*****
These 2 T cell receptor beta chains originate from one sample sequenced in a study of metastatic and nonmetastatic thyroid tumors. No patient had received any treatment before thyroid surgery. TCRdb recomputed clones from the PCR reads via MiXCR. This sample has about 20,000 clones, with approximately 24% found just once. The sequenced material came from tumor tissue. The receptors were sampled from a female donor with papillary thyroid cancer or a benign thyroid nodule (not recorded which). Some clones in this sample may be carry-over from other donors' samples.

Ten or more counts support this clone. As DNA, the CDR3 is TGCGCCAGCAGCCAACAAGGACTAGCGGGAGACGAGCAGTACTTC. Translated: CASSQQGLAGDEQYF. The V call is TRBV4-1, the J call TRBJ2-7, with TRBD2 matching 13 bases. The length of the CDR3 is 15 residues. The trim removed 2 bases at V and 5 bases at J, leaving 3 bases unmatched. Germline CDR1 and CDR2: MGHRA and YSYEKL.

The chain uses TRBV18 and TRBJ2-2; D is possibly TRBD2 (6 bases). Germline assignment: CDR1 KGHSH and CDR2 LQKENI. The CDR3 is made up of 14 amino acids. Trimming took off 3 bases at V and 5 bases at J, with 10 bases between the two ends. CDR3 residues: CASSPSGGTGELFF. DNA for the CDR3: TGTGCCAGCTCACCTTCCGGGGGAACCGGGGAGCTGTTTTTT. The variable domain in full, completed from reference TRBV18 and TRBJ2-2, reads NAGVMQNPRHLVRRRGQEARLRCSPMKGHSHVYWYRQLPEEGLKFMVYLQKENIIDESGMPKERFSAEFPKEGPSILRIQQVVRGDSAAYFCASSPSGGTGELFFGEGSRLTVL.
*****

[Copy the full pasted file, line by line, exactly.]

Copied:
These 2 T cell receptor beta chains originate from one sample sequenced in a study of metastatic and nonmetastatic thyroid tumors. No patient had received any treatment before thyroid surgery. TCRdb recomputed clones from the PCR reads via MiXCR. This sample has about 20,000 clones, with approximately 24% found just once. The sequenced material came from tumor tissue. The receptors were sampled from a female donor with papillary thyroid cancer or a benign thyroid nodule (not recorded which). Some clones in this sample may be carry-over from other donors' samples.

Ten or more counts support this clone. As DNA, the CDR3 is TGCGCCAGCAGCCAACAAGGACTAGCGGGAGACGAGCAGTACTTC. Translated: CASSQQGLAGDEQYF. The V call is TRBV4-1, the J call TRBJ2-7, with TRBD2 matching 13 bases. The length of the CDR3 is 15 residues. The trim removed 2 bases at V and 5 bases at J, leaving 3 bases unmatched. Germline CDR1 and CDR2: MGHRA and YSYEKL.

The chain uses TRBV18 and TRBJ2-2; D is possibly TRBD2 (6 bases). Germline assignment: CDR1 KGHSH and CDR2 LQKENI. The CDR3 is made up of 14 amino acids. Trimming took off 3 bases at V and 5 bases at J, with 10 bases between the two ends. CDR3 residues: CASSPSGGTGELFF. DNA for the CDR3: TGTGCCAGCTCACCTTCCGGGGGAACCGGGGAGCTGTTTTTT. The variable domain in full, completed from reference TRBV18 and TRBJ2-2, reads NAGVMQNPRHLVRRRGQEARLRCSPMKGHSHVYWYRQLPEEGLKFMVYLQKENIIDESGMPKERFSAEFPKEGPSILRIQQVVRGDSAAYFCASSPSGGTGELFFGEGSRLTVL.